"In Microsoft's vision, the PCs of the future are easier to use,
harder to break, and their software is difficult (preferably
impossible) to pirate. One of the problems with this, from the
user's point of view, is that these PCs will tend to be much more
constrained environments, achieving Microsoft's notion of simple
(Windows) computing, but sabotaging the techie's desire to fiddle
around with the stuff and break it."
"Screw it, just shove Linux onto it [as answer to question in
I thought of this one, and it was our second most popular solution.
As Microsoft Windows bootable CDs that will get you at least a Dos
prompt are clearly a controlled substance, and it was Sunday, what
about that bootable Red Hat 6.0 CD you took off the cover of Linux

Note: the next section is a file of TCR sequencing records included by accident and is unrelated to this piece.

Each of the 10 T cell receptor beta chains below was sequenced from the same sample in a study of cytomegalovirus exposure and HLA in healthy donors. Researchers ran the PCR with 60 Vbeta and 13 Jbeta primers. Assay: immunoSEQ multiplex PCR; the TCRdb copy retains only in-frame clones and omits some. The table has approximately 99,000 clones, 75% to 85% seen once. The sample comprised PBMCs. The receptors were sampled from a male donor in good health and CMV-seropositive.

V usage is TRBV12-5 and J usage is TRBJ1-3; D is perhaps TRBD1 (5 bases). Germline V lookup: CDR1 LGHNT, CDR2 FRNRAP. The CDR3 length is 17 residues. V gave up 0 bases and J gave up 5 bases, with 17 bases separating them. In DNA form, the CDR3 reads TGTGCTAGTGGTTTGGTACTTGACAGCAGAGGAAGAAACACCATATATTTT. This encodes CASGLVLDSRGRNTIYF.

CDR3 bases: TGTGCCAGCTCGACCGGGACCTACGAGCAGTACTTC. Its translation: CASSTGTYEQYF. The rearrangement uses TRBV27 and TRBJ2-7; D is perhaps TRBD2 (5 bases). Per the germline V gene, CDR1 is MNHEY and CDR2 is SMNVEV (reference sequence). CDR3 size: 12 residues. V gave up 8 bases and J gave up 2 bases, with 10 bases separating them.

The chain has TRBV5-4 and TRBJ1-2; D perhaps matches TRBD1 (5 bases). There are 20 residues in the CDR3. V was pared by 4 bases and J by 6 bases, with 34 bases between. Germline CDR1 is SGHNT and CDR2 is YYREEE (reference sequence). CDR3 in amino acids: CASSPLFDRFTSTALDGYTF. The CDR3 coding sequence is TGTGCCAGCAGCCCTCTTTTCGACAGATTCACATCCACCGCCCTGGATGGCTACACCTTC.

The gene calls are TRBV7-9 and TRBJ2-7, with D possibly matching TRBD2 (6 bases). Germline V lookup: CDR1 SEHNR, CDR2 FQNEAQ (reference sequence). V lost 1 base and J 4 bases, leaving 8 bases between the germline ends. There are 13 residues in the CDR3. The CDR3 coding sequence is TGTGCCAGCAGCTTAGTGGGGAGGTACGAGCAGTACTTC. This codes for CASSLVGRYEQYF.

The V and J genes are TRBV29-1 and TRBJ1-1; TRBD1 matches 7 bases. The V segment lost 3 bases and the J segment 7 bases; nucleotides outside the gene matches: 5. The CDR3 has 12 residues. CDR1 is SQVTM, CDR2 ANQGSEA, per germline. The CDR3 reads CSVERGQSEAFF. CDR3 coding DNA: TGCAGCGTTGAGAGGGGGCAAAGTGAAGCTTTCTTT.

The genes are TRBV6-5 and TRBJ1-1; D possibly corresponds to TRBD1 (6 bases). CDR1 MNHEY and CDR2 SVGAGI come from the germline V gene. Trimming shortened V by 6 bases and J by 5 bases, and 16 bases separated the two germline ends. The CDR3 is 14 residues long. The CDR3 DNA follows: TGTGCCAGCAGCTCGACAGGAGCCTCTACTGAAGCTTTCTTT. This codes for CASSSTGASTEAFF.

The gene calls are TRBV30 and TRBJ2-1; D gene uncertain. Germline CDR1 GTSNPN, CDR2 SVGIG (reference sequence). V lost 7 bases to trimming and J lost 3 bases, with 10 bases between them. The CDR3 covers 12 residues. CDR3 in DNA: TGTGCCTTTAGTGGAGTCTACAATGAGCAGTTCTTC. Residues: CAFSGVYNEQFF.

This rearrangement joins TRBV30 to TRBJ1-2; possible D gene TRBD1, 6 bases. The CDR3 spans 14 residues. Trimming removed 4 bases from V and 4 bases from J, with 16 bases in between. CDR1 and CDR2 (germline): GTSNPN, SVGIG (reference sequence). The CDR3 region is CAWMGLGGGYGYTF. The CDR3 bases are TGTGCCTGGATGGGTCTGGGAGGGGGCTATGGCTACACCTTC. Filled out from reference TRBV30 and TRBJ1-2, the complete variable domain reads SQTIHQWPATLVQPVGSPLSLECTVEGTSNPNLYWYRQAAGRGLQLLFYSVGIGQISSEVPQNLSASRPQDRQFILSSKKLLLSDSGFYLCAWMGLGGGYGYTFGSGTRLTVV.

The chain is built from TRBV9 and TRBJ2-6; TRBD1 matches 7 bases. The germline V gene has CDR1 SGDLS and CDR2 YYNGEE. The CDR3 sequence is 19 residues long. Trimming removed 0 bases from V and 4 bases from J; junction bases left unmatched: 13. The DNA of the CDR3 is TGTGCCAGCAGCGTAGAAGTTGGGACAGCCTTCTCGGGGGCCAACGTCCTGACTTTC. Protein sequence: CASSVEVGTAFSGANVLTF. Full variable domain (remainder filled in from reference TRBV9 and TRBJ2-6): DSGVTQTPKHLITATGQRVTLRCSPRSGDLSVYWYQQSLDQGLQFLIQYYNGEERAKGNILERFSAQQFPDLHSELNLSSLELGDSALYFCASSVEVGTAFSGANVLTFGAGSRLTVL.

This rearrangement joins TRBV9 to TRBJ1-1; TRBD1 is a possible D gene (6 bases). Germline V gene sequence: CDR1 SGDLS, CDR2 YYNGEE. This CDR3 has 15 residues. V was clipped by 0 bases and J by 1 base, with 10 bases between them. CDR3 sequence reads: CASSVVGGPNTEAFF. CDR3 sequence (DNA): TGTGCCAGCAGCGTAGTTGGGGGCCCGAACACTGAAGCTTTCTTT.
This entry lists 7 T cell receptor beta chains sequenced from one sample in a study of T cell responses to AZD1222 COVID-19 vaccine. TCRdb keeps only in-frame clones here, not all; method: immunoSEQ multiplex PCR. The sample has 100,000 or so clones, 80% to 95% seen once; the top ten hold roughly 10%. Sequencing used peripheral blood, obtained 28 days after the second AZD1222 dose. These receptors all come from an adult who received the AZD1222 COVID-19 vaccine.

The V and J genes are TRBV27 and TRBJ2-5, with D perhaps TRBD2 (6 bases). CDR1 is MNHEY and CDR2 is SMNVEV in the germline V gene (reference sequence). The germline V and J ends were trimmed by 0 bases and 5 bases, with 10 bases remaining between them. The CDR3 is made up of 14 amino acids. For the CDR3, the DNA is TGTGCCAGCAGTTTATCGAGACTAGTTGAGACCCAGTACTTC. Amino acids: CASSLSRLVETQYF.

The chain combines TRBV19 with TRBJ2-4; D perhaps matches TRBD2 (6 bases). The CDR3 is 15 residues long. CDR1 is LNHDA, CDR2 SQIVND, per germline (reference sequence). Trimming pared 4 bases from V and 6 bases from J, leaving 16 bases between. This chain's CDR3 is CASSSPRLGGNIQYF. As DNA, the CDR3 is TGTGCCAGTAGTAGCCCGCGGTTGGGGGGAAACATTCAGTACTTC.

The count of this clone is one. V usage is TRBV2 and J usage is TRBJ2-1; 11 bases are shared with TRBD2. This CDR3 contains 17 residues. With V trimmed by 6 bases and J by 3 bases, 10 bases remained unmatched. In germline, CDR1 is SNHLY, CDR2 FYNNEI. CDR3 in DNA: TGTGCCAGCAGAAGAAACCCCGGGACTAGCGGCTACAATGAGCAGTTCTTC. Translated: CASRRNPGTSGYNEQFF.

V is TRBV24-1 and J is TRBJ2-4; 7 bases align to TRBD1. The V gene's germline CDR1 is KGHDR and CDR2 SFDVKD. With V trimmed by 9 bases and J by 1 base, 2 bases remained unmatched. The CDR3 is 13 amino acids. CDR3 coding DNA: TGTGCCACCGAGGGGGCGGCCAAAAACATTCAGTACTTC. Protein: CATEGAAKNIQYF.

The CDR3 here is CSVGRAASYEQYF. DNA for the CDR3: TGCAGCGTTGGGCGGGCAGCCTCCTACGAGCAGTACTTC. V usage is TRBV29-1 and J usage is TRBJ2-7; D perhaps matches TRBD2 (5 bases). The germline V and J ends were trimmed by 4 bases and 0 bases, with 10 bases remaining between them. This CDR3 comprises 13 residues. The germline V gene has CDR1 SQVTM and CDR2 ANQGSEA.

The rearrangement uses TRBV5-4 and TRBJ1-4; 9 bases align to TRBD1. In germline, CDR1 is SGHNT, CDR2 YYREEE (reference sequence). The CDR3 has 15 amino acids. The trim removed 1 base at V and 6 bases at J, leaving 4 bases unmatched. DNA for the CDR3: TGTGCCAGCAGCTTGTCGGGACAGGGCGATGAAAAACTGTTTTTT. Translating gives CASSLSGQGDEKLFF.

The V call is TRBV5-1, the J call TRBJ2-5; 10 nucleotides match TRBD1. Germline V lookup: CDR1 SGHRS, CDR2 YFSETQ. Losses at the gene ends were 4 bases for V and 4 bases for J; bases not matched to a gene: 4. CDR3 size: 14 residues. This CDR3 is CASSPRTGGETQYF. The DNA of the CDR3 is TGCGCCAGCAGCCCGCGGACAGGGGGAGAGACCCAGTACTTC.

Answers a couple of months ago, meaning to do something about
"More morals though. Here we have Linux sliding neatly into the
position of a mechanism for running multiple operating systems on a
machine designed (largely by Microsoft) to run one Microsoft
operating system. It's doing so in my case because the old Dos
methods weren't available, because it was free, and because there
was nothing else to do at the time. If operating systems that can
install easily, and that can run alongside Windows, come free on
the covers of magazines, and they can allow users to break free of
some of the restrictions of Windows, then surely people are going
to start shoving them in the drive and giving it a try."
"A cool looking legacy free PC running Linux? Not quite what
Microsoft intended, but as I keep saying, it's really Microsoft's
fault I started off in this direction in the first place."
Some of the products that appear on this site are from companies from which QuinStreet receives compensation. This compensation may impact how and where products appear on this site including, for example, the order in which they appear. QuinStreet does not include all companies or all types of products available in the marketplace.